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The Other Side of the New American Foundation: The Afghan 'War of Necessity' | The Nation

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Robert Dreyfuss

Bob Dreyfuss

News of America’s misadventures in foreign policy and defense.

The Other Side of the New American Foundation: The Afghan 'War of Necessity'

Anxious, it seems, to dispel the idea that the New America Foundation supports peace in Afghanistan, today the NAF scrounged up a former adviser to none other than Dick Cheney to spew nonsense about the failing occupation of Afghanistan as a “war of necessity.”

 The NAF forum today followed last week’s release of a study by the Afghanistan Study Group that called into question the very premises of the war and suggested a sharp drawdown of US forces by 2011. The ASG study was organized by Steve Clemons, senior fellow and director of the American Strategy Program at NAF, who helped assemble a team of nearly fifty experts, academics, and policy analysts who issued a report entitled “A New Way Forward: Rethinking US Strategy in Afghanistan.”

 That report, mostly dovish, split the Foundation down the middle, with prominent denizens of NAF, such as Steve Coll, president of NAF, and Peter Bergen, opposing its central conclusions.

 On Tuesday, the NAF presented the other side, bringing Bergen and the former Cheney aide, Michael Waltz, to a forum that sounded dire warnings about the stakes in the war.

 Waltz, who advised Cheney in 2008 and who served in Afghanistan as a US army commander in charge of a Special Forces unit, said that he’d been holding his tongue until now, refusing invitations from various thinktanks—presumably including the neoconservative American Enterprise Institute. But on Tuesday, Waltz declared that he couldn’t stand it any longer, because he was “so disturbed…by the Afghanistan Study Group” and its report. Hefty, square-shouldered and square-jawed, the former military officer blasted President Obama’s decision to announce a timetable for starting the withdrawal of US forces in July, 2011. The war, he said, is a “war of necessity…not an optional effort,” and he said that the United States “must prevail.”

 "I was mortified at the July 11 announcement,” he intoned. Because of it, he warned, tribal elders and other leaders in Afghanistan and Pakistan concluded that the United States is pulling out, and no longer want to work with the United States. Not only that, but he complained that the United States isn’t spending enough money nor sending enough soldiers to Afghanistan, despite Obama’s two surges that nearly tripled the American commitment. “We still haven’t resourced it properly,” he muttered.

In the Q&A, I asked Waltz a two-part question: if he’s so upset about the supposed under-resourcing of the war, why didn’t he make a lot of noise during the Bush administration, when he was a Cheney lackey? It was Bush, after all, who allowed the war in Afghanistan to drag on for nearly a decade while he invaded Iraq. And, I asked, does his militant opposition to Obama’s withdrawal timetable reflect the sentiment inside the US military, including the views of General Petraeus and General McChrystal, who seem to be organizing an insubordinate rebellion against the White House?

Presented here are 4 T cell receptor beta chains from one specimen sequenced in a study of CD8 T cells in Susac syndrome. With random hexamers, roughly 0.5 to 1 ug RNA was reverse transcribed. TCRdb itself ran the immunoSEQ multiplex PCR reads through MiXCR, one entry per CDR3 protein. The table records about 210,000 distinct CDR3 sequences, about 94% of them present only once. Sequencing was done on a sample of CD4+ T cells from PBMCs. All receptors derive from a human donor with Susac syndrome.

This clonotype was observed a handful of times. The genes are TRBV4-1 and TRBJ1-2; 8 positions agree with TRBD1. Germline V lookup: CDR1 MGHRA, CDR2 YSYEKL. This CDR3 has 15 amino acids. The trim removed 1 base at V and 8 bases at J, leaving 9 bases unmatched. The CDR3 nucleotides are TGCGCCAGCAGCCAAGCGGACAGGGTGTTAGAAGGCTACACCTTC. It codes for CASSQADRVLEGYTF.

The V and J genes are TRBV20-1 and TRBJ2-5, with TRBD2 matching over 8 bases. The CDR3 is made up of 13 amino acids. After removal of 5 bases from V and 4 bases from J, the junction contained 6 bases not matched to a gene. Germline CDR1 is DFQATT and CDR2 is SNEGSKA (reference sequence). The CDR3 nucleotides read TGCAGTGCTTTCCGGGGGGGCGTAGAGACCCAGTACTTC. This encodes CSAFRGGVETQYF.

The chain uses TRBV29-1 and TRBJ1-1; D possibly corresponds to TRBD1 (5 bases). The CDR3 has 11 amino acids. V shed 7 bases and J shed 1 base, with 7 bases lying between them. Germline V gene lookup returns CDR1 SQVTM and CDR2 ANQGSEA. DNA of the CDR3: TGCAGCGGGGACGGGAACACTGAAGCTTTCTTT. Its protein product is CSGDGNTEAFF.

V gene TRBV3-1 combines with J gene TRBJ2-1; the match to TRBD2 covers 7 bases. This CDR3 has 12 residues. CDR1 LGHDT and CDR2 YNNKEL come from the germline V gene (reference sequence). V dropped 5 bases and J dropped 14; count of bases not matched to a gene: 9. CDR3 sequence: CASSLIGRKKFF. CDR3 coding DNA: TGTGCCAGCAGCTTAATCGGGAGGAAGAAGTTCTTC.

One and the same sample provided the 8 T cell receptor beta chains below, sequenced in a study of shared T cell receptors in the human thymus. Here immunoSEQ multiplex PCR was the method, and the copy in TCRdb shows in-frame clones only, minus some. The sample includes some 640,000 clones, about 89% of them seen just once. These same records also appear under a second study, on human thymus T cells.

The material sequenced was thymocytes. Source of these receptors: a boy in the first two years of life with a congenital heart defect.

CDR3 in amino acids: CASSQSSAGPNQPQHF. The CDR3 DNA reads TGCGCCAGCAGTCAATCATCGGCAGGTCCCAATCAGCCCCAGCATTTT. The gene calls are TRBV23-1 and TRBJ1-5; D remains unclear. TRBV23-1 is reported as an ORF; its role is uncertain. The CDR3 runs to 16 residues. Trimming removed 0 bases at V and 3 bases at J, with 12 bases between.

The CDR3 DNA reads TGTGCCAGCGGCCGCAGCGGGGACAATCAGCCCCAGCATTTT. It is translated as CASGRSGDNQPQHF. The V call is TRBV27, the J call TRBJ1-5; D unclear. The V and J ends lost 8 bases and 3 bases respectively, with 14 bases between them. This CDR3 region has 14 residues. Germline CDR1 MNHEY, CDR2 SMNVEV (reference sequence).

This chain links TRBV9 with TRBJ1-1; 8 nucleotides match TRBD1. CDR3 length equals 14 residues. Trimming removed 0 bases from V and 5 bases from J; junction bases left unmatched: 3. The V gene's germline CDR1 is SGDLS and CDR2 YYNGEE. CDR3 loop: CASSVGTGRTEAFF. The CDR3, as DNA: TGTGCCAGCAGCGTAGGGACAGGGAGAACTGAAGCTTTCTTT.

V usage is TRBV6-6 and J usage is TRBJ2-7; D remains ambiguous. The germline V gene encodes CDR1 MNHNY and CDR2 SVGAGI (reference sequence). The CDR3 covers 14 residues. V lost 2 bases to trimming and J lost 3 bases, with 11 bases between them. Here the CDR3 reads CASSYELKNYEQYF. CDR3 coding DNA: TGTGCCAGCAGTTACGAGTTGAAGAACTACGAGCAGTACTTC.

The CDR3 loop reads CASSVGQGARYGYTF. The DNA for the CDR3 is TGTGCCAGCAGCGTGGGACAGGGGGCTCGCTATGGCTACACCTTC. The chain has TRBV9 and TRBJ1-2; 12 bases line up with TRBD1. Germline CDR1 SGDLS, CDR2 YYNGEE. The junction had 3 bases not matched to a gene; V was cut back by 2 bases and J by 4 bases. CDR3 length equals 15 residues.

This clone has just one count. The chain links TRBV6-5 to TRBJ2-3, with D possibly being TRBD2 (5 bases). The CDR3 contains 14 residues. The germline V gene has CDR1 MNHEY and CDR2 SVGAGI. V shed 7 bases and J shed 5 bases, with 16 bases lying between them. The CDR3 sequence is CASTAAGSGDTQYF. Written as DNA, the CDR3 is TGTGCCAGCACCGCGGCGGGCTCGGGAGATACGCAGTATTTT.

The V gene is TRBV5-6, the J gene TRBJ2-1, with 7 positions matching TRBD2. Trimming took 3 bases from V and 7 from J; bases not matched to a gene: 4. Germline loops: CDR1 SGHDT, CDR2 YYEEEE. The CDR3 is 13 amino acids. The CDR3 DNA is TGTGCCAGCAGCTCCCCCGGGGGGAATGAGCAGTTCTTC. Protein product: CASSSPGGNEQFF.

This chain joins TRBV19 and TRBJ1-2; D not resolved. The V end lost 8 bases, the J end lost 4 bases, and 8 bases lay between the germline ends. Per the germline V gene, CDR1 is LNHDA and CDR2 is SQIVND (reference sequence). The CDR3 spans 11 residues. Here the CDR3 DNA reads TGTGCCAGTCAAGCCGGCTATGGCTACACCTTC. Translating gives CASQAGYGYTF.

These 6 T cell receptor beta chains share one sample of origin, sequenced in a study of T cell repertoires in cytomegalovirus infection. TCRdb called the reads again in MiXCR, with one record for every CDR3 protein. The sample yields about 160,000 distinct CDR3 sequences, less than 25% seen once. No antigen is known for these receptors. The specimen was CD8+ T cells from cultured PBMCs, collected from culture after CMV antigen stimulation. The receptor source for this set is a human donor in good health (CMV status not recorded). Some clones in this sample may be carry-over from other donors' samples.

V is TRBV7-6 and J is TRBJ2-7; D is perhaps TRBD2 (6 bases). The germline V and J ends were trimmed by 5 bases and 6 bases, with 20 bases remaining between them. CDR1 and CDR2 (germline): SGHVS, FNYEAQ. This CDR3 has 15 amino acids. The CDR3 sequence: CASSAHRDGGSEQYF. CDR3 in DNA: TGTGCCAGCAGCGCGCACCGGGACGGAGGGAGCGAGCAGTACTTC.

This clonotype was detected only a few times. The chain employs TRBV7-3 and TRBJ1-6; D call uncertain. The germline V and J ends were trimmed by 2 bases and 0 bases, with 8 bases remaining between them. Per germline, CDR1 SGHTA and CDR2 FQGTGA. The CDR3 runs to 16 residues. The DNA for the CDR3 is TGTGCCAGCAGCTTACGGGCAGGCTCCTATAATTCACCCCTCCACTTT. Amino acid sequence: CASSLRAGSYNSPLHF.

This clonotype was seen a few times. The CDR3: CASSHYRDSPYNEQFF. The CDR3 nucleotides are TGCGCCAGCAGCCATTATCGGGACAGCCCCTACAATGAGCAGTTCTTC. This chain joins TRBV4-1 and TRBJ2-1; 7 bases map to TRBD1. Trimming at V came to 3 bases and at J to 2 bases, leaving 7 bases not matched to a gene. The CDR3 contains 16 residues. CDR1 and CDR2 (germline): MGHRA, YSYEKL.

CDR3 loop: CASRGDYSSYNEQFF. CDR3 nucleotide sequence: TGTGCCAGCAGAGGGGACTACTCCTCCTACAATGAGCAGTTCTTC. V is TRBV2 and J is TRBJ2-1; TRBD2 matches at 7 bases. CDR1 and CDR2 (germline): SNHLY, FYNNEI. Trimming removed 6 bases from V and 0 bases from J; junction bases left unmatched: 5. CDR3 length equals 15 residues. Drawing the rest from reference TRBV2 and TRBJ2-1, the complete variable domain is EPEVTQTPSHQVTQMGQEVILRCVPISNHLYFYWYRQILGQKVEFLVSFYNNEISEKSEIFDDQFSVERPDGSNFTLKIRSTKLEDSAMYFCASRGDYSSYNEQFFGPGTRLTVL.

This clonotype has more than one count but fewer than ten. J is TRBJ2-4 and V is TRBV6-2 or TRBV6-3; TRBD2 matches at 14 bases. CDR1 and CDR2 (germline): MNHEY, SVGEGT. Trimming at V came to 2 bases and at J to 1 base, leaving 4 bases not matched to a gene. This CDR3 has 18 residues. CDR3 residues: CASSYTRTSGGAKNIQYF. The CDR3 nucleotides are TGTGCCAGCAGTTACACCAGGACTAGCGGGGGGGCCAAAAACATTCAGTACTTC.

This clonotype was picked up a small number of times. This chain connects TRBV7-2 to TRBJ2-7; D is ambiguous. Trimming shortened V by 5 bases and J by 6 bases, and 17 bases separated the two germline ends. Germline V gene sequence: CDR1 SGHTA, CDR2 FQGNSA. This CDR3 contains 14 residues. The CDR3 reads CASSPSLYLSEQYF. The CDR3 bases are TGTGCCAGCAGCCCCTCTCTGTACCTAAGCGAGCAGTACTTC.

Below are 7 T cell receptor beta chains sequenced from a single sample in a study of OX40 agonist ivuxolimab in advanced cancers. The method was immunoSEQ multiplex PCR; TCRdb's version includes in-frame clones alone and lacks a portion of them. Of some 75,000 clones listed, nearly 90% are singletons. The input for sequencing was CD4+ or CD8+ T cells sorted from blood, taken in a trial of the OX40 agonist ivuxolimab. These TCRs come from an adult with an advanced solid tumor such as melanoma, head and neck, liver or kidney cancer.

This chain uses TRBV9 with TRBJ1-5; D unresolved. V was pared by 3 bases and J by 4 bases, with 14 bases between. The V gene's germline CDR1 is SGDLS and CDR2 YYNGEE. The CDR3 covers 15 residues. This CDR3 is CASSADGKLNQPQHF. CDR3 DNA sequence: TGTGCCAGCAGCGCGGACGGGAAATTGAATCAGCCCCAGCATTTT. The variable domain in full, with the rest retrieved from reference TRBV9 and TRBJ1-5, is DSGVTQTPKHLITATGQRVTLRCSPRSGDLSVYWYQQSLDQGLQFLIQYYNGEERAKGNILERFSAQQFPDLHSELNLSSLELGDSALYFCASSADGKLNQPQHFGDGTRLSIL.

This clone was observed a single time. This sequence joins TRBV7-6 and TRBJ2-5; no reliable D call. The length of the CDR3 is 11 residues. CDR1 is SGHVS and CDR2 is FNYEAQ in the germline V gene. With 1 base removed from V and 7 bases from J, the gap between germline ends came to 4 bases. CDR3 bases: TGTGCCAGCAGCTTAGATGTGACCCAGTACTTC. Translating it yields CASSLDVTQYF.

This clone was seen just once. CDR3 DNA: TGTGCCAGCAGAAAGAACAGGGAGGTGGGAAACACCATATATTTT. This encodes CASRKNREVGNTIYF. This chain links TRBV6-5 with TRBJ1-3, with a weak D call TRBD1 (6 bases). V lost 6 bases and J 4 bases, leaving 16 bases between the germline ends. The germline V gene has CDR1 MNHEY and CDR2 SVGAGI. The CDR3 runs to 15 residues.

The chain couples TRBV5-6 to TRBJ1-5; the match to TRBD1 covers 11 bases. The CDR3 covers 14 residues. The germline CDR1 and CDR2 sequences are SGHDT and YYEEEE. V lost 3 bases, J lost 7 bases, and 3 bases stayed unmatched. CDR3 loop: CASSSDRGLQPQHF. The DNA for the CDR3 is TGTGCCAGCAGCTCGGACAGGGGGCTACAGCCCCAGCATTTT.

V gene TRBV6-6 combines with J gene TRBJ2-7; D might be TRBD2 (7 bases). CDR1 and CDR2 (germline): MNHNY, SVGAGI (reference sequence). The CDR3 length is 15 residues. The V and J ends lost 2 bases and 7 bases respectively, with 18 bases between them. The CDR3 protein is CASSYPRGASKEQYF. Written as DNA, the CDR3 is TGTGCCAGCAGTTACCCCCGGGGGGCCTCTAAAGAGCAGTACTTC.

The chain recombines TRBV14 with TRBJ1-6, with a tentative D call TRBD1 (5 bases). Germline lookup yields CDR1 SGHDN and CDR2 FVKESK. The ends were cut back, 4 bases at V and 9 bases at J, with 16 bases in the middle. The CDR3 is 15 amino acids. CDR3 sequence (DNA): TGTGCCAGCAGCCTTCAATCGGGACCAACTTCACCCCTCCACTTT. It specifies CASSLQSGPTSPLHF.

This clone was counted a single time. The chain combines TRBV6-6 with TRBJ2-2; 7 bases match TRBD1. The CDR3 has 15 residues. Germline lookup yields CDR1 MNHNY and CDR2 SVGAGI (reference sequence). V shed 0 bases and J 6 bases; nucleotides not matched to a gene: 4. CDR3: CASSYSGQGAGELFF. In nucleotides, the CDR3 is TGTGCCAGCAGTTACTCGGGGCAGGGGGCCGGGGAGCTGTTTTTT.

Waltz responded that to the extent that he could make his views known to Cheney et al., he argued for escalating the war, and he said that in its last months the Bush administration drew up plans to add 30,000 troops to the conflict, a plan that was passed on intact to the incoming Obama administration. But he refused to comment on the anti-Obama, anti-timetable grumbling within the US command, even though it was the blatant disparaging of the White House by McChrystal and Co.—including in the famous article in Rolling Stone, a magazine to which I’ve contributed several articles on Afghanistan—that got McChrystal first reprimanded by Obama (last September) and finally fired.

 Waltz, backed by Bergen, conflated the Taliban and Al Qaeda. One of the chief merits of the ASG report is that it made a clear distinction between the Taliban, a local, Afghan insurgency, and Al Qaeda, a globally focused international terrorist group made up of non-Afghans. The ASG pointed out, correctly in my view, that even if the United States leaves Afghanistan, there is little likelihood that the Taliban will take over the country; that even if the Taliban does seize control of some territory in Afghanistan after a US departure, it won’t necessarily bring back Al Qaeda; and that even if Al Qaeda does re-enter Afghanistan it won’t be able to establish a useful safe haven because American counterterrorism forces will destroy any bases or facilities it sets up. But Waltz insisted that the Taliban and Al Qaeda are deeply entwined, alongside the Haqqani group (based in Pakistan), and that defeating Al Qaeda, the Taliban, Haqqani, and their allies is a vital American interest.

 Bergen, too, sharply criticized Obama’s July 2011 plan, echoing criticism from the military and from various right-wing ideologues and neoconservative hard-liners. But Bergen admitted that, when the December 2010, review rolls around, the civilians in the White House—including Vice President Biden and Chief of Staff Rahm Emanuel—are going to push for a drawdown. Stay tuned.

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